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Dhaka traffic's reconditioned car problem

  • Published at 07:25 pm June 14th, 2017
  • Last updated at 12:45 pm June 15th, 2017
Dhaka traffic's reconditioned car problem
Despite the everyday struggle of Dhaka commuters due to the insufferable traffic, more and more imported reconditioned cars are flooding the streets of the city, clogging up an already overburdened road system. Last year, an average of 75 private cars, microbuses and SUVs were introduced every day to the already congested streets of Dhaka. Of these vehicles, about 90% were reconditioned cars imported primarily from Japan. Ignoring the advice of experts, the government has hardly done anything to control the influx of private vehicles on the streets and has failed to regulate the import of these cars. According to the Bangladesh Road Transport Authority (BRTA), Dhaka streets accommodate a total of 246,697 private cars at present. Added to that are around 5,000 buses and minibuses that are on the roads for public transport.Graph Online 1 “Private cars are carrying only 3.8% of the passengers in Dhaka while the vehicles occupy 70% of the streets. If the government does not control the number of private cars, the traffic system cannot be improved,” said Abu Naser, president of green organisation Poribesh Bachao Andolon. The government took an initiative in 2013 to regulate the import of reconditioned cars in Bangladesh by reducing the maximum age limit of used cars from five years to three years, but could not implement it in the face of opposition from car importers.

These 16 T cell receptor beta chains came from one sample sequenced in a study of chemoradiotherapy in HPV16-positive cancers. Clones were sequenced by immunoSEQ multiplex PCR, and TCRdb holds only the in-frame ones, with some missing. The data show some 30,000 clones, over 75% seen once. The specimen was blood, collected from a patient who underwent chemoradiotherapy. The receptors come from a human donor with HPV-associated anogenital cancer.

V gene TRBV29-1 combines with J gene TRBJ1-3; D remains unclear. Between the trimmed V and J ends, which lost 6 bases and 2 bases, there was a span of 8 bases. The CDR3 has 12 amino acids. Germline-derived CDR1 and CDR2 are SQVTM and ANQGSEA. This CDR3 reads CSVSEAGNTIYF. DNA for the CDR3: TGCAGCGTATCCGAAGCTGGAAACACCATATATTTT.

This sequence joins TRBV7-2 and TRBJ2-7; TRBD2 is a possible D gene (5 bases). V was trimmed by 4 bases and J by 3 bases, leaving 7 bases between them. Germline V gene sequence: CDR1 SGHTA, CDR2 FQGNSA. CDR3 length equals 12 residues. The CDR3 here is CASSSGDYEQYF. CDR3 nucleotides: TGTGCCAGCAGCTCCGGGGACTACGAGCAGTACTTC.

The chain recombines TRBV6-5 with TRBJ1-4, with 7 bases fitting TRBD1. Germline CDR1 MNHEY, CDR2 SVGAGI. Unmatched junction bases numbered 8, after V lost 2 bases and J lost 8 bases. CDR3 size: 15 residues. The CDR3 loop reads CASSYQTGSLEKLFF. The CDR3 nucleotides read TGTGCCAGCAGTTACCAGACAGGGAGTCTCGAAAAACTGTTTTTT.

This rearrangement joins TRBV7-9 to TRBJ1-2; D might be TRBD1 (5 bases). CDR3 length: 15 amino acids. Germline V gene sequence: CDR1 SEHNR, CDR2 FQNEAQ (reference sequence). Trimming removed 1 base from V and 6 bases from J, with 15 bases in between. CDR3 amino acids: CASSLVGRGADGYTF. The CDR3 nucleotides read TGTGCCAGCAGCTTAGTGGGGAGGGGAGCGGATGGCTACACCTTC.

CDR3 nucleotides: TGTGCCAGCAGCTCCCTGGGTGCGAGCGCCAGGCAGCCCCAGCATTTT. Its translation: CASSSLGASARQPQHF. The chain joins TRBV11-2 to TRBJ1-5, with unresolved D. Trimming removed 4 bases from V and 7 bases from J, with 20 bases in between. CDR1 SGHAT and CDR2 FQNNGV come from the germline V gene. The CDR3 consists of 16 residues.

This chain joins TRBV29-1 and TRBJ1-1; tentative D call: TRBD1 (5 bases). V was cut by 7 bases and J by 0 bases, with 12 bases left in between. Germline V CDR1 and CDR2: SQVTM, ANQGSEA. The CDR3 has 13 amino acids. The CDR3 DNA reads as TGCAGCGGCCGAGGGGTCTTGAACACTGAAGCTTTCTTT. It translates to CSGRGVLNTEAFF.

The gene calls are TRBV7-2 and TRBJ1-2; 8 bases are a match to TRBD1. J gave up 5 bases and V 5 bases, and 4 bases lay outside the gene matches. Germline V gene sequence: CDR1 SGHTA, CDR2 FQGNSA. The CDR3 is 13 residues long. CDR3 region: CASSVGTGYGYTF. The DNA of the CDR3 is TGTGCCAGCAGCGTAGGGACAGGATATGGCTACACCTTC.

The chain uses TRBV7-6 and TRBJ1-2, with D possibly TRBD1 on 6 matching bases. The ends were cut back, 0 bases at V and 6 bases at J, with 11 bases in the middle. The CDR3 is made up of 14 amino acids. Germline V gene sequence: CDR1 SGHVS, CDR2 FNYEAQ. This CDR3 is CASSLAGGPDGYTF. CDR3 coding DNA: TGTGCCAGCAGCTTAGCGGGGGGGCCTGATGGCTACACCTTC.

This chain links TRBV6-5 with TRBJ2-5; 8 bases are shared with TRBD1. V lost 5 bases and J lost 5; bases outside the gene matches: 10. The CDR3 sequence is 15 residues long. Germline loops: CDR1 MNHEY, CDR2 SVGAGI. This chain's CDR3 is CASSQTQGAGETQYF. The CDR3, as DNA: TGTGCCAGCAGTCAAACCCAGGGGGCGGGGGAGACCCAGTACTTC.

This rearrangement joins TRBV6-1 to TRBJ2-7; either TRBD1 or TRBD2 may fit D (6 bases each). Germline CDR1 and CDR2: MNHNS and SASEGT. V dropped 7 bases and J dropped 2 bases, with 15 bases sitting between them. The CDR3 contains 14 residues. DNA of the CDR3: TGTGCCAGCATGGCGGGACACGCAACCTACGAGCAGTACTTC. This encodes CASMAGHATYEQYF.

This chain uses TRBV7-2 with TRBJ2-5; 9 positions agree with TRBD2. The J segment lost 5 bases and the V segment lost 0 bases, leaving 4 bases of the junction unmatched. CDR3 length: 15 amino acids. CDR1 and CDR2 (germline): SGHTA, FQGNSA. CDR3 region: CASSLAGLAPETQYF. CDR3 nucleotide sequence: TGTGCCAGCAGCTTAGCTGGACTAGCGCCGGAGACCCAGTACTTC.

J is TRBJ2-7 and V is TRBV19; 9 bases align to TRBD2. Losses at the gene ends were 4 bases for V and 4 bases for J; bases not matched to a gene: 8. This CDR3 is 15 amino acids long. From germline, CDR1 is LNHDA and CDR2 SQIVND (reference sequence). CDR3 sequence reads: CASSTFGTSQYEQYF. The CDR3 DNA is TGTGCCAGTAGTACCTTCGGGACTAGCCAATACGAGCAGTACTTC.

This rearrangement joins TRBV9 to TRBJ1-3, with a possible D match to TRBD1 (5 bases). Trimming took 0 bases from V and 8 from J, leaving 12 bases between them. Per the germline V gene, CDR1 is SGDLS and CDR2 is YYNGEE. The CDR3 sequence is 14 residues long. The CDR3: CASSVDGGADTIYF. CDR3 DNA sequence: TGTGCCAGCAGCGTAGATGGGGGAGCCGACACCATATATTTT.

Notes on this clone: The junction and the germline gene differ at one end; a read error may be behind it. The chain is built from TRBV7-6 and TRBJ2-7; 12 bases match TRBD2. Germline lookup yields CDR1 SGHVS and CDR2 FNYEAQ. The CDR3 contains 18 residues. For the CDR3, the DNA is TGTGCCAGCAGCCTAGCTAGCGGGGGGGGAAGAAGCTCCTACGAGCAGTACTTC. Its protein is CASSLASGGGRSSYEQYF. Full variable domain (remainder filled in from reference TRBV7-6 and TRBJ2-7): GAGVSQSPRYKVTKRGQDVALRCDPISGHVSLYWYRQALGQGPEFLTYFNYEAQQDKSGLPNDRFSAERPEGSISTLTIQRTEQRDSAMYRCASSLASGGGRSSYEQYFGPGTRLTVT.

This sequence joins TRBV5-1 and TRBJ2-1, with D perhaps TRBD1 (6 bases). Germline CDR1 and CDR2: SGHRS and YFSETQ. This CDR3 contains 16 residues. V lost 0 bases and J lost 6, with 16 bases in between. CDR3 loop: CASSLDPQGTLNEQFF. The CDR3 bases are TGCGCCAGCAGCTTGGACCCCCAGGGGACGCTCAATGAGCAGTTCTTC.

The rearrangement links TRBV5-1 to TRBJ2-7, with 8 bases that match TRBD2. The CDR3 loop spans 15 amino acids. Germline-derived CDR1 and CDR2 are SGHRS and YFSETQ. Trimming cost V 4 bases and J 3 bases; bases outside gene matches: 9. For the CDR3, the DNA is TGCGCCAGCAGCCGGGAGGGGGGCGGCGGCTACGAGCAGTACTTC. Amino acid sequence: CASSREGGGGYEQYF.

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However, in the proposed budget for the 2017-18 fiscal year, the government has suggested reducing the depreciation facility on imported cars by 5%. If it is approved, car prices are expected to increase slightly. Car importers, however, believe the affect will be huge. “The government plans to cut depreciation facility will create unrest in the car market,” said Abdul Mannan Khasru, former president of the Bangladesh Reconditioned Vehicles Importers and Dealers Association. “Without improving the public transport system, it would be unwise to increase car prices or restrict import.” Prof Shamsul Hoque from the department of civil engineering of Buet says the impact will not be as severe if prices of imported cars are increased even by Tk1 lakh. Graph Online 2“The government must take stricter measures on allowing new cars on the roads,” he told the Dhaka Tribune. “According to the World Bank recommendation, a city must have 25% road network for smooth traffic, but Dhaka has only 7%. None of the governments in the last 20-25 years have built new roads, despite several plans, but the number of cars plying Dhaka streets have increased manifold in the same period of time. That is the reason behind the immense traffic congestion.” He said even though it was too late, the government should still impose restrictions on car import and the BRTA should limit registration of new cars in Dhaka. The proposed Road Transport Act 2017, awaiting to be passed in parliament, recommends determining the number of private cars owned by each family in Dhaka.
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Road Transport and Highways Division Secretary MAN Siddique said the government had plans to restrict the number of private cars to run in Dhaka in future. “Right now, the government is trying to improve public transportation by introducing 4,000 colour-coded buses in the Dhaka as well as procuring 600 new buses from India through the BRTC [Bangladesh Road Transport Corporation],” he told the Dhaka Tribune.